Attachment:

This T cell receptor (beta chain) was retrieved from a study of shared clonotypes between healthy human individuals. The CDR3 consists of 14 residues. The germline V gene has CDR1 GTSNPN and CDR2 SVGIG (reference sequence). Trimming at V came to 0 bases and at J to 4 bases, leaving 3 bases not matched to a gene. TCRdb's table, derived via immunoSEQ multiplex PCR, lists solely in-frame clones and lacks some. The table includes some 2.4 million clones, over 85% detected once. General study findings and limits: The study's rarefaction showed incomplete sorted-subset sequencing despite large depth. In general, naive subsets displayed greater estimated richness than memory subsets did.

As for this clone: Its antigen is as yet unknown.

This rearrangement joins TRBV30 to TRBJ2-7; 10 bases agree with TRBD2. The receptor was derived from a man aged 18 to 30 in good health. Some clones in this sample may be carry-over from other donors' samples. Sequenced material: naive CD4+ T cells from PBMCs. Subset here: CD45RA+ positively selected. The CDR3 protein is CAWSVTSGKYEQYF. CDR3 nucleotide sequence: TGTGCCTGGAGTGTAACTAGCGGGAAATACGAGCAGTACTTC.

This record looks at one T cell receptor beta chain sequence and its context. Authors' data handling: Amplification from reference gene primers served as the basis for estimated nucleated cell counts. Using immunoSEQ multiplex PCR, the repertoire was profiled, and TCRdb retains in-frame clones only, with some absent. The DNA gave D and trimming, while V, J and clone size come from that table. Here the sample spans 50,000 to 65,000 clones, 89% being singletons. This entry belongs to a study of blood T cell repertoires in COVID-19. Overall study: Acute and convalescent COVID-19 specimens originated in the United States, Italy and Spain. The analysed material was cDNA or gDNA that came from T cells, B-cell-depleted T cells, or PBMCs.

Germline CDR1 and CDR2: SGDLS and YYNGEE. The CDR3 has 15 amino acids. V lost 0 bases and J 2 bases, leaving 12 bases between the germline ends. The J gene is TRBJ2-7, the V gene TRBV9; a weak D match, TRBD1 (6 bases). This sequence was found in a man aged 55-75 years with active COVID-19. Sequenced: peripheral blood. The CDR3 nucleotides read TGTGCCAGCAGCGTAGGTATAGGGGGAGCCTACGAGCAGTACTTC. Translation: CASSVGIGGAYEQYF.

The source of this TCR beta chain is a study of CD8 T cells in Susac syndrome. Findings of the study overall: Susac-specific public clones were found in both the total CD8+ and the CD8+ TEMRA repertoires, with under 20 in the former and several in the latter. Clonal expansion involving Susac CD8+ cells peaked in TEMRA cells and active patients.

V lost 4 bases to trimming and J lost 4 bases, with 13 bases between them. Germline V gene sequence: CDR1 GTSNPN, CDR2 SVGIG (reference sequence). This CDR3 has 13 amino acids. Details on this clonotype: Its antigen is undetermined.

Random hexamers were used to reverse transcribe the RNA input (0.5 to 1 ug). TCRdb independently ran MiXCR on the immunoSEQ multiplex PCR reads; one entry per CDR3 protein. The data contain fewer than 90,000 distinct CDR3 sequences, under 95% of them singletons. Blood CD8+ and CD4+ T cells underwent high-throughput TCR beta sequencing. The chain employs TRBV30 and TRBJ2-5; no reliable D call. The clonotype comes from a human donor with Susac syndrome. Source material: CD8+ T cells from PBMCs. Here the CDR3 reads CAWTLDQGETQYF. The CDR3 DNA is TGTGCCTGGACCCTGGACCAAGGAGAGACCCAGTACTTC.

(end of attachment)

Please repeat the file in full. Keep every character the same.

This T cell receptor (beta chain) was retrieved from a study of shared clonotypes between healthy human individuals. The CDR3 consists of 14 residues. The germline V gene has CDR1 GTSNPN and CDR2 SVGIG (reference sequence). Trimming at V came to 0 bases and at J to 4 bases, leaving 3 bases not matched to a gene. TCRdb's table, derived via immunoSEQ multiplex PCR, lists solely in-frame clones and lacks some. The table includes some 2.4 million clones, over 85% detected once. General study findings and limits: The study's rarefaction showed incomplete sorted-subset sequencing despite large depth. In general, naive subsets displayed greater estimated richness than memory subsets did.

As for this clone: Its antigen is as yet unknown.

This rearrangement joins TRBV30 to TRBJ2-7; 10 bases agree with TRBD2. The receptor was derived from a man aged 18 to 30 in good health. Some clones in this sample may be carry-over from other donors' samples. Sequenced material: naive CD4+ T cells from PBMCs. Subset here: CD45RA+ positively selected. The CDR3 protein is CAWSVTSGKYEQYF. CDR3 nucleotide sequence: TGTGCCTGGAGTGTAACTAGCGGGAAATACGAGCAGTACTTC.

This record looks at one T cell receptor beta chain sequence and its context. Authors' data handling: Amplification from reference gene primers served as the basis for estimated nucleated cell counts. Using immunoSEQ multiplex PCR, the repertoire was profiled, and TCRdb retains in-frame clones only, with some absent. The DNA gave D and trimming, while V, J and clone size come from that table. Here the sample spans 50,000 to 65,000 clones, 89% being singletons. This entry belongs to a study of blood T cell repertoires in COVID-19. Overall study: Acute and convalescent COVID-19 specimens originated in the United States, Italy and Spain. The analysed material was cDNA or gDNA that came from T cells, B-cell-depleted T cells, or PBMCs.

Germline CDR1 and CDR2: SGDLS and YYNGEE. The CDR3 has 15 amino acids. V lost 0 bases and J 2 bases, leaving 12 bases between the germline ends. The J gene is TRBJ2-7, the V gene TRBV9; a weak D match, TRBD1 (6 bases). This sequence was found in a man aged 55-75 years with active COVID-19. Sequenced: peripheral blood. The CDR3 nucleotides read TGTGCCAGCAGCGTAGGTATAGGGGGAGCCTACGAGCAGTACTTC. Translation: CASSVGIGGAYEQYF.

The source of this TCR beta chain is a study of CD8 T cells in Susac syndrome. Findings of the study overall: Susac-specific public clones were found in both the total CD8+ and the CD8+ TEMRA repertoires, with under 20 in the former and several in the latter. Clonal expansion involving Susac CD8+ cells peaked in TEMRA cells and active patients.

V lost 4 bases to trimming and J lost 4 bases, with 13 bases between them. Germline V gene sequence: CDR1 GTSNPN, CDR2 SVGIG (reference sequence). This CDR3 has 13 amino acids. Details on this clonotype: Its antigen is undetermined.

Random hexamers were used to reverse transcribe the RNA input (0.5 to 1 ug). TCRdb independently ran MiXCR on the immunoSEQ multiplex PCR reads; one entry per CDR3 protein. The data contain fewer than 90,000 distinct CDR3 sequences, under 95% of them singletons. Blood CD8+ and CD4+ T cells underwent high-throughput TCR beta sequencing. The chain employs TRBV30 and TRBJ2-5; no reliable D call. The clonotype comes from a human donor with Susac syndrome. Source material: CD8+ T cells from PBMCs. Here the CDR3 reads CAWTLDQGETQYF. The CDR3 DNA is TGTGCCTGGACCCTGGACCAAGGAGAGACCCAGTACTTC.